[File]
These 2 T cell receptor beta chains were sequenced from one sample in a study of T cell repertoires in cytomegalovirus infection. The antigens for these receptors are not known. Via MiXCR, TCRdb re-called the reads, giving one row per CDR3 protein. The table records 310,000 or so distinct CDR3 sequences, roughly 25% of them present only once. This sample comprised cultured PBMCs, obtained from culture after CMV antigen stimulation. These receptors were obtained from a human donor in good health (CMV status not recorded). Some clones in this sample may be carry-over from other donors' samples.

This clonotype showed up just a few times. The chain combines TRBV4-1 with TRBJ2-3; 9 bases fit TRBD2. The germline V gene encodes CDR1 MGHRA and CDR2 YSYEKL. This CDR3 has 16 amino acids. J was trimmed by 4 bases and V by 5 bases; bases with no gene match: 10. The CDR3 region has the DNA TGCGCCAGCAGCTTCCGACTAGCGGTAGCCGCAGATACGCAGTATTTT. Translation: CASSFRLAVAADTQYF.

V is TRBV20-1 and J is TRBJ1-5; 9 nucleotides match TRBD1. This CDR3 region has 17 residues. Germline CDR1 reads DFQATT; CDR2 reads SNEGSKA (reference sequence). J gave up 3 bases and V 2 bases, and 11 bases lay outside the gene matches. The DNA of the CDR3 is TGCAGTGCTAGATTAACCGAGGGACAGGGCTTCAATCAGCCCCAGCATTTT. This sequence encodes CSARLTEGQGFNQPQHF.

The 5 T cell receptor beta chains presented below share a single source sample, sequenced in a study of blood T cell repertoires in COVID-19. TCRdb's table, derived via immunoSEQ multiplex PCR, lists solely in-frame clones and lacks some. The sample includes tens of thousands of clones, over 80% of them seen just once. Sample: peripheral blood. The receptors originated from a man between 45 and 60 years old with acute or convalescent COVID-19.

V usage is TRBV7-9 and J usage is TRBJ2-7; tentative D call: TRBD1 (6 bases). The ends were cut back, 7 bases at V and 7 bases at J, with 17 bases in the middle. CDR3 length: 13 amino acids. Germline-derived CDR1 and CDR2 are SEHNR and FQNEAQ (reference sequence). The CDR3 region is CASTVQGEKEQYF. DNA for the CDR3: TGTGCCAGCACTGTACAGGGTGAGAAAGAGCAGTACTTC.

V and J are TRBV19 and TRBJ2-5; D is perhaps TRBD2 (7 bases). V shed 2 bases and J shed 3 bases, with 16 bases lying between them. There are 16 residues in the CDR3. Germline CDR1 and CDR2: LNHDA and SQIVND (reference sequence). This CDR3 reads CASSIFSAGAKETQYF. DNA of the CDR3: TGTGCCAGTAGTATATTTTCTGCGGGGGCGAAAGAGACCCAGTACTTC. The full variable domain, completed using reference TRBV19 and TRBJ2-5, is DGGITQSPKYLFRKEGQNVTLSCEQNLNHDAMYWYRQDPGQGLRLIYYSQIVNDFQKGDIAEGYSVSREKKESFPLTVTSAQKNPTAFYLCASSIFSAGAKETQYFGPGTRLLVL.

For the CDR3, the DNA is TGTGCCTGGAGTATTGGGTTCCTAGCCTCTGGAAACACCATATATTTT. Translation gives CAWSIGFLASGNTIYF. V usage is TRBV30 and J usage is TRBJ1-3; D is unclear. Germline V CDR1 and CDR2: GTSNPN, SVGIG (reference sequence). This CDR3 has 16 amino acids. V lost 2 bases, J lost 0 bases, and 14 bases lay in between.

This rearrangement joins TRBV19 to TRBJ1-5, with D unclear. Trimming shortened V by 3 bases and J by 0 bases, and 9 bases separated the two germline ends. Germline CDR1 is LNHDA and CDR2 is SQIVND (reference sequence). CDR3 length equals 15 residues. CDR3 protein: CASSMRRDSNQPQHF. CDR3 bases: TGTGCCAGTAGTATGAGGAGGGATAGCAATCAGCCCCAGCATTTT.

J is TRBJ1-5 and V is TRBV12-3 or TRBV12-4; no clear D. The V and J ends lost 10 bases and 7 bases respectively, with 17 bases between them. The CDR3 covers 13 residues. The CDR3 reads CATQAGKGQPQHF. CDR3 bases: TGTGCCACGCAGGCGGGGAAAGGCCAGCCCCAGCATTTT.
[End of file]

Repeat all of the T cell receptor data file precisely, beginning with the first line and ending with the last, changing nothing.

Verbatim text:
These 2 T cell receptor beta chains were sequenced from one sample in a study of T cell repertoires in cytomegalovirus infection. The antigens for these receptors are not known. Via MiXCR, TCRdb re-called the reads, giving one row per CDR3 protein. The table records 310,000 or so distinct CDR3 sequences, roughly 25% of them present only once. This sample comprised cultured PBMCs, obtained from culture after CMV antigen stimulation. These receptors were obtained from a human donor in good health (CMV status not recorded). Some clones in this sample may be carry-over from other donors' samples.

This clonotype showed up just a few times. The chain combines TRBV4-1 with TRBJ2-3; 9 bases fit TRBD2. The germline V gene encodes CDR1 MGHRA and CDR2 YSYEKL. This CDR3 has 16 amino acids. J was trimmed by 4 bases and V by 5 bases; bases with no gene match: 10. The CDR3 region has the DNA TGCGCCAGCAGCTTCCGACTAGCGGTAGCCGCAGATACGCAGTATTTT. Translation: CASSFRLAVAADTQYF.

V is TRBV20-1 and J is TRBJ1-5; 9 nucleotides match TRBD1. This CDR3 region has 17 residues. Germline CDR1 reads DFQATT; CDR2 reads SNEGSKA (reference sequence). J gave up 3 bases and V 2 bases, and 11 bases lay outside the gene matches. The DNA of the CDR3 is TGCAGTGCTAGATTAACCGAGGGACAGGGCTTCAATCAGCCCCAGCATTTT. This sequence encodes CSARLTEGQGFNQPQHF.

The 5 T cell receptor beta chains presented below share a single source sample, sequenced in a study of blood T cell repertoires in COVID-19. TCRdb's table, derived via immunoSEQ multiplex PCR, lists solely in-frame clones and lacks some. The sample includes tens of thousands of clones, over 80% of them seen just once. Sample: peripheral blood. The receptors originated from a man between 45 and 60 years old with acute or convalescent COVID-19.

V usage is TRBV7-9 and J usage is TRBJ2-7; tentative D call: TRBD1 (6 bases). The ends were cut back, 7 bases at V and 7 bases at J, with 17 bases in the middle. CDR3 length: 13 amino acids. Germline-derived CDR1 and CDR2 are SEHNR and FQNEAQ (reference sequence). The CDR3 region is CASTVQGEKEQYF. DNA for the CDR3: TGTGCCAGCACTGTACAGGGTGAGAAAGAGCAGTACTTC.

V and J are TRBV19 and TRBJ2-5; D is perhaps TRBD2 (7 bases). V shed 2 bases and J shed 3 bases, with 16 bases lying between them. There are 16 residues in the CDR3. Germline CDR1 and CDR2: LNHDA and SQIVND (reference sequence). This CDR3 reads CASSIFSAGAKETQYF. DNA of the CDR3: TGTGCCAGTAGTATATTTTCTGCGGGGGCGAAAGAGACCCAGTACTTC. The full variable domain, completed using reference TRBV19 and TRBJ2-5, is DGGITQSPKYLFRKEGQNVTLSCEQNLNHDAMYWYRQDPGQGLRLIYYSQIVNDFQKGDIAEGYSVSREKKESFPLTVTSAQKNPTAFYLCASSIFSAGAKETQYFGPGTRLLVL.

For the CDR3, the DNA is TGTGCCTGGAGTATTGGGTTCCTAGCCTCTGGAAACACCATATATTTT. Translation gives CAWSIGFLASGNTIYF. V usage is TRBV30 and J usage is TRBJ1-3; D is unclear. Germline V CDR1 and CDR2: GTSNPN, SVGIG (reference sequence). This CDR3 has 16 amino acids. V lost 2 bases, J lost 0 bases, and 14 bases lay in between.

This rearrangement joins TRBV19 to TRBJ1-5, with D unclear. Trimming shortened V by 3 bases and J by 0 bases, and 9 bases separated the two germline ends. Germline CDR1 is LNHDA and CDR2 is SQIVND (reference sequence). CDR3 length equals 15 residues. CDR3 protein: CASSMRRDSNQPQHF. CDR3 bases: TGTGCCAGTAGTATGAGGAGGGATAGCAATCAGCCCCAGCATTTT.

J is TRBJ1-5 and V is TRBV12-3 or TRBV12-4; no clear D. The V and J ends lost 10 bases and 7 bases respectively, with 17 bases between them. The CDR3 covers 13 residues. The CDR3 reads CATQAGKGQPQHF. CDR3 bases: TGTGCCACGCAGGCGGGGAAAGGCCAGCCCCAGCATTTT.